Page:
WNIJ

For our premiere episode, we are joined in DeKalb, Illinois, by full-time Lincoln presenter Kevin Wood. Kevin is also a running Lincoln. He runs races. In his Lincoln getup. Hat and all. And he is a multilingual Lincoln. He gives presentations in English and Spanish and translates Lincoln documents into French and German. He can recite the Gettysburg Address in all four languages.

Spencer Tritt

Naperville unveiled a statue in Central Park recently to commemorate multiple milestones: the 200th anniversary of Illinois, the 50th public art installation of the city’s Century Walk group, and the world’s first statue to depict a young Abraham Lincoln laughing.

According to Mary Lou Wehrli, “Laughing Lincoln” began as the vision of her father, Don Wehrli, a colorful local salesman, community organizer and city councilman who got his start selling jams and jellies at Disneyland.

Library of Congress

The Illinois State Historical Society wants to see a particular portrait of Abraham Lincoln -- before he was president -- in every courthouse in Illinois. The Society hopes to make that happen during the state's Bicentennial year. 

Society Executive Director William Furry said Lincoln is an iconic figure, particularly in Illinois, and courthouses are especially appropriate spots to hang his picture.

ALPLM

John Wilkes Booth is a villain in history.  Yet, he had a prominent spot in the Abraham Lincoln Presidential Museum in Springfield.

Since the facility opened in 2005, a sinister statue of Booth shadowed the Lincoln family as visitors entered the main plaza.  But that's not the case anymore. 

Spokesman Chris Wills said a decision was made to remove the statue.  “The leadership here…talked it over, listened to what guests had to say and staff, and decided that wasn’t the appropriate place to deal with John Wilkes Booth and what he did.”

 

U.S. Representative Adam Kinzinger is working on a bill that would expand the Abraham Lincoln National Heritage Area to portions of the WNIJ listening area.

One of these areas is Freeport.  It's well-known as the site of the second Lincoln-Douglas debate, with a statuary park and other exhibits commemorating the event.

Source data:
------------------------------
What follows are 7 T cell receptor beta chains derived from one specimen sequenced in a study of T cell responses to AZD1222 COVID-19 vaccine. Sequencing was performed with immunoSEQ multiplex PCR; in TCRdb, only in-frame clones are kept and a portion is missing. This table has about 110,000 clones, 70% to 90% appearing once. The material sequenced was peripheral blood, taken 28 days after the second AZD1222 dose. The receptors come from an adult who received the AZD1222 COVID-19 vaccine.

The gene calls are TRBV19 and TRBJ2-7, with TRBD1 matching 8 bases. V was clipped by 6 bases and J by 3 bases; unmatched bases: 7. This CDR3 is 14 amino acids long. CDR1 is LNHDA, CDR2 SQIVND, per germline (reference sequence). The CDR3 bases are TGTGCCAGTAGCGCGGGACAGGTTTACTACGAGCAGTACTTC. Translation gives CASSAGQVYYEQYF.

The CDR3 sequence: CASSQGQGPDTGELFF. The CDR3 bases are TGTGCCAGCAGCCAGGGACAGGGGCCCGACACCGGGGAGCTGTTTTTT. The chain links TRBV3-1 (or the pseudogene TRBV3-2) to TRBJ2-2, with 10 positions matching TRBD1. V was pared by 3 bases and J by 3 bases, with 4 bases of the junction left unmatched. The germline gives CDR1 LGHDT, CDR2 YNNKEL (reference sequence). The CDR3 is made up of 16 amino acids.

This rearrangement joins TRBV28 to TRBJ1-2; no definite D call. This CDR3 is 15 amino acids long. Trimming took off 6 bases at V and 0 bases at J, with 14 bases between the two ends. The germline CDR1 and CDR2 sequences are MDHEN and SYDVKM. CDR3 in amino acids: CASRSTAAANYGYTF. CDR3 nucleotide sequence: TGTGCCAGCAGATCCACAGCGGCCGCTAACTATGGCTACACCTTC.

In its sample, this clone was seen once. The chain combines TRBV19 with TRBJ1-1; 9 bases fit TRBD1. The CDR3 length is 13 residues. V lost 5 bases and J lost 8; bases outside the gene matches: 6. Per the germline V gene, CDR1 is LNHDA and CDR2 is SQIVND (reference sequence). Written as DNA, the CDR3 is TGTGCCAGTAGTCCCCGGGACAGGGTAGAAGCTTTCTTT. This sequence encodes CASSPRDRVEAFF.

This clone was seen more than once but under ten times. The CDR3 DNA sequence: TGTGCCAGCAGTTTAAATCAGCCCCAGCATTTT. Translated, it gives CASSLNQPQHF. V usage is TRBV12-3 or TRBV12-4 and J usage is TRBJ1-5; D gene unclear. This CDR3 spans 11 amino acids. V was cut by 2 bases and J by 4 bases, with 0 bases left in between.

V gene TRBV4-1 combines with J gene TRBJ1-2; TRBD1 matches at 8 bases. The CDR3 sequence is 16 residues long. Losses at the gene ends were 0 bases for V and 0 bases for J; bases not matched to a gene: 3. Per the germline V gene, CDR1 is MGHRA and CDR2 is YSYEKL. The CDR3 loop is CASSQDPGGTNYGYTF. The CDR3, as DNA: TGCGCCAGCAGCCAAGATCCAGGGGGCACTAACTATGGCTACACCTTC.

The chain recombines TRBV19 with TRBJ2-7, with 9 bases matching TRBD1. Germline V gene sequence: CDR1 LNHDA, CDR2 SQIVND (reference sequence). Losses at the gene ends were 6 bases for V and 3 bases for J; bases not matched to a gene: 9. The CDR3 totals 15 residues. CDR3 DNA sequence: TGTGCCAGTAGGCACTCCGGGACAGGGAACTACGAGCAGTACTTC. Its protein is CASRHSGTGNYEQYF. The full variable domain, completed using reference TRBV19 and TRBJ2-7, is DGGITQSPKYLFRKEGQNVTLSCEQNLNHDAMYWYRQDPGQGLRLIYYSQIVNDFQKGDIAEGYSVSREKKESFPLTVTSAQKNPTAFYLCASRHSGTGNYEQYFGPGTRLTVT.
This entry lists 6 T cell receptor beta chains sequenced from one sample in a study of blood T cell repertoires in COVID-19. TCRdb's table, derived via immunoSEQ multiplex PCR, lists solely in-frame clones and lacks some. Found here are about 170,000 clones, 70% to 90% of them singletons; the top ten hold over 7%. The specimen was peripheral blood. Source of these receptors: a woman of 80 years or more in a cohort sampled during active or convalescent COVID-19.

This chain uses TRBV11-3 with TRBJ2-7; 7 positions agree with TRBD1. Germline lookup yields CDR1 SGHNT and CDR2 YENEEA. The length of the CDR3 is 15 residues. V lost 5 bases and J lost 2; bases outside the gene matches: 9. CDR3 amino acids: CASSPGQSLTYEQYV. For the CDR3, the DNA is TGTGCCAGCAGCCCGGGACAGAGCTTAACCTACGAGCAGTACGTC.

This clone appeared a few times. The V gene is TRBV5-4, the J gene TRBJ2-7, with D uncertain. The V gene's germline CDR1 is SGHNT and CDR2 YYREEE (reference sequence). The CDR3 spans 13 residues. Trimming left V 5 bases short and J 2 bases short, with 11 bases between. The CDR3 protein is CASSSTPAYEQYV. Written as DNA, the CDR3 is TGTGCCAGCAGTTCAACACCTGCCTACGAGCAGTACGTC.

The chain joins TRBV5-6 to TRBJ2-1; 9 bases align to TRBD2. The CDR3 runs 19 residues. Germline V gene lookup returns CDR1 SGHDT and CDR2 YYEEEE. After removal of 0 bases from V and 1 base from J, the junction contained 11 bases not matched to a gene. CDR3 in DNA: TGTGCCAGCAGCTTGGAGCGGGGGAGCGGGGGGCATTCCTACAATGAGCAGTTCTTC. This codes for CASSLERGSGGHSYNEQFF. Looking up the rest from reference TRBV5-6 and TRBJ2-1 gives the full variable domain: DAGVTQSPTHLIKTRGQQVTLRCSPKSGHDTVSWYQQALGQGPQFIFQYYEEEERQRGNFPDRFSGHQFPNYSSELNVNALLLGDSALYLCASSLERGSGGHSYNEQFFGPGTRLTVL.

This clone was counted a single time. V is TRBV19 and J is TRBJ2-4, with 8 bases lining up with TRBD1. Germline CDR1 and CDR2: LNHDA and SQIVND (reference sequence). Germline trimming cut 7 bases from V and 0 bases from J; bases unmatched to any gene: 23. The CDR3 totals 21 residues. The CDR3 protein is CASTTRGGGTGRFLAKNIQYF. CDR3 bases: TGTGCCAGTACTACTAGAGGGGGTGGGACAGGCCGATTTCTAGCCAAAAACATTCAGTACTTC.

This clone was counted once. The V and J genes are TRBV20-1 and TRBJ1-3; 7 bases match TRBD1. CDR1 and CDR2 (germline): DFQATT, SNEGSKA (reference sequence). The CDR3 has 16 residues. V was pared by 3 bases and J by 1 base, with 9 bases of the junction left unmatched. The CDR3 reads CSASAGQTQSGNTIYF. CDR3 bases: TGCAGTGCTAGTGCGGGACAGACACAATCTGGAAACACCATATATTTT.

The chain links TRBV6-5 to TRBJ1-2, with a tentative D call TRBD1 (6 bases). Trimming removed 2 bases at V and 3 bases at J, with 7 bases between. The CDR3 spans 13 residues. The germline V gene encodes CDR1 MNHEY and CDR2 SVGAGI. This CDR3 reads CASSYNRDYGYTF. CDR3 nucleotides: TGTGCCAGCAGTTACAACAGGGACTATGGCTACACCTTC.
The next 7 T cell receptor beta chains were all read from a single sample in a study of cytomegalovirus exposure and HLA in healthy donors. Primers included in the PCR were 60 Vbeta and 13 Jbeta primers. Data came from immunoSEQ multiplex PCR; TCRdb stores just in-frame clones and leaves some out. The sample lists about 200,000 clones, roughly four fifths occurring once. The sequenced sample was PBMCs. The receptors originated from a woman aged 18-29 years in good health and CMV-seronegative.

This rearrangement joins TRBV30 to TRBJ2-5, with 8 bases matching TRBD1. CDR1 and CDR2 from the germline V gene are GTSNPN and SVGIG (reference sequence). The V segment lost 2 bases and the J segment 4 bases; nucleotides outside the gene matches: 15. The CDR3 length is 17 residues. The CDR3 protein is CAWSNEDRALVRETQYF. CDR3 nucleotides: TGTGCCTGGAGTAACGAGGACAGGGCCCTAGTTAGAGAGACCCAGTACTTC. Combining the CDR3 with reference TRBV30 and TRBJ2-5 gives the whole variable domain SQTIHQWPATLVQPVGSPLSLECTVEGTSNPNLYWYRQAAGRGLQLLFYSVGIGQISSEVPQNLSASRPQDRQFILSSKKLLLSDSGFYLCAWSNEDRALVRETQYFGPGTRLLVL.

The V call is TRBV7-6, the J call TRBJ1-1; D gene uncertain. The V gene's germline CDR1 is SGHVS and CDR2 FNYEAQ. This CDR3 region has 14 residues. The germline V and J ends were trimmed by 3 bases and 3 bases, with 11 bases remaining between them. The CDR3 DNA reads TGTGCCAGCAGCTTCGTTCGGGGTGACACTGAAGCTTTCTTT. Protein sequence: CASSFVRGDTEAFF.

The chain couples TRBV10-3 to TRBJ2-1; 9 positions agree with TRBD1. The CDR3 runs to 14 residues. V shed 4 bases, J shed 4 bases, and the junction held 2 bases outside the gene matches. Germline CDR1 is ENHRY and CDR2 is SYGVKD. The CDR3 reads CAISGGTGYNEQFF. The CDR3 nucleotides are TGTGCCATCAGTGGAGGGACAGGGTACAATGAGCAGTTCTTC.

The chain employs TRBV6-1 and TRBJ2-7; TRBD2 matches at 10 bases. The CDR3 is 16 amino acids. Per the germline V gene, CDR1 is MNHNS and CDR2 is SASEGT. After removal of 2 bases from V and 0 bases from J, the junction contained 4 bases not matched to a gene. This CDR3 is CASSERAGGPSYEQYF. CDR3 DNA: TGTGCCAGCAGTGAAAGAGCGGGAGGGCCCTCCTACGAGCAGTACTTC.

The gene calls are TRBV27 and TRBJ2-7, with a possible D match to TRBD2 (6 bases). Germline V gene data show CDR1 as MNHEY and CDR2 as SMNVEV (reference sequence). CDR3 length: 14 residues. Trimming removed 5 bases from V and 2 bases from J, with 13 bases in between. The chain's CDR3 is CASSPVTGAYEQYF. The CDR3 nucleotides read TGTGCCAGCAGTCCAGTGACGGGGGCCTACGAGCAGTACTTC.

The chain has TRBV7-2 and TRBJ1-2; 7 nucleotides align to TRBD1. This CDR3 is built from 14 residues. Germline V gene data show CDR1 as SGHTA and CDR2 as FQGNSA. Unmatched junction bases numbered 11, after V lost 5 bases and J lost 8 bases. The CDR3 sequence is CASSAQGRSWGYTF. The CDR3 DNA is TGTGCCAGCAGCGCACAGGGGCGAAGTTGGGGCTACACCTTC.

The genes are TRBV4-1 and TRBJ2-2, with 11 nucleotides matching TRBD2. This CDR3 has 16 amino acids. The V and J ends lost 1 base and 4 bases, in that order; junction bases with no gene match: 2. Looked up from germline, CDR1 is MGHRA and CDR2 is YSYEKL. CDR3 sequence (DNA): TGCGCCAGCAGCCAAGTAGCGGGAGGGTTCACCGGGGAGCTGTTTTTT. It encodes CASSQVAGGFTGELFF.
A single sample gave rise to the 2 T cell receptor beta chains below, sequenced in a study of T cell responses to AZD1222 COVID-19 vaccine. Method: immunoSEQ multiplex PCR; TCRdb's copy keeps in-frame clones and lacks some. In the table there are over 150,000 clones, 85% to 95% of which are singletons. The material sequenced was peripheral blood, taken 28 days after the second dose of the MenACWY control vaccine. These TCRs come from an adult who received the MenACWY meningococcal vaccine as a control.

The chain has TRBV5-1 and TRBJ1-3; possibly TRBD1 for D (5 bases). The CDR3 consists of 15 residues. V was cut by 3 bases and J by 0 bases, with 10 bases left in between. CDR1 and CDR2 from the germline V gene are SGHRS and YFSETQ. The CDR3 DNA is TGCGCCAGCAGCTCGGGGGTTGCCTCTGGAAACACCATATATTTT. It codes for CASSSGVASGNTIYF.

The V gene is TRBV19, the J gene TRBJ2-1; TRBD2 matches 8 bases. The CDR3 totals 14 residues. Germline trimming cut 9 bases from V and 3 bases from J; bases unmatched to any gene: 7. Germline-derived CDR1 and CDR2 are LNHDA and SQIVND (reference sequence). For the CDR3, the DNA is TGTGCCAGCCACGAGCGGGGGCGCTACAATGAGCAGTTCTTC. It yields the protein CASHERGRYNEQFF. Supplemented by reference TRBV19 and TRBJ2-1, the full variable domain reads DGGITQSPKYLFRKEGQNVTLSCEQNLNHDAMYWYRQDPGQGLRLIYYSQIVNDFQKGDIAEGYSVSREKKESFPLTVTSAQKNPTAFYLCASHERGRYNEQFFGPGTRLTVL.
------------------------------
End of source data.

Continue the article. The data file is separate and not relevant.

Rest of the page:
Freeport Convention and Visitors Bureau Director Connie Sorn says it’s also where Douglas formed the Freeport Doctrine. This claimed that states could pass laws for or against slavery, regardless of Supreme Court decisions.

EDWARDSPLACE.ORG

One of the nation's most historical instruments -- a piano that was played for the wedding of the 16th President of the United States -- will be restored to working order.

Edwards Place is the oldest surviving home in Springfield. Family members of Mary Todd Lincoln owned the home, and Abraham Lincoln himself spent time there courting Mary and socializing.

Now, Edwards Place wants to restore its piano -- one of only two surviving instruments that Lincoln is known to have listened to.

WUIS

  Abraham Lincoln's hometown re-enacted his burial 150 years later in Oak Ridge Cemetery in Springfield. 

A funeral procession made its way through the streets of the capital city this weekend. It was replete with men wearing Civil War soldiers’ costumes and women in hoop skirts carrying black mourning parasols. 

There also were replicas of the ornate coffin, hearse and train car that carried the 16th president's body. 

The Illinois National Guard's leader, Adjutant General Daniel Krumrei, says the guard is headquartered at Camp Lincoln in Springfield.

Lincoln Was Here: Connecting The Dots In Northern Illinois

Apr 22, 2015
Susan Stephens / WNIJ

Abraham Lincoln died 150 years ago. He was shot while attending a play at Ford’s Theater in Washington, D.C. Tourists to Illinois often head to Springfield to learn more about the 16th President. That’s not the only place to learn about his life and legacy. Susan Stephens and Jenna Dooley set out to trace his steps across northern Illinois.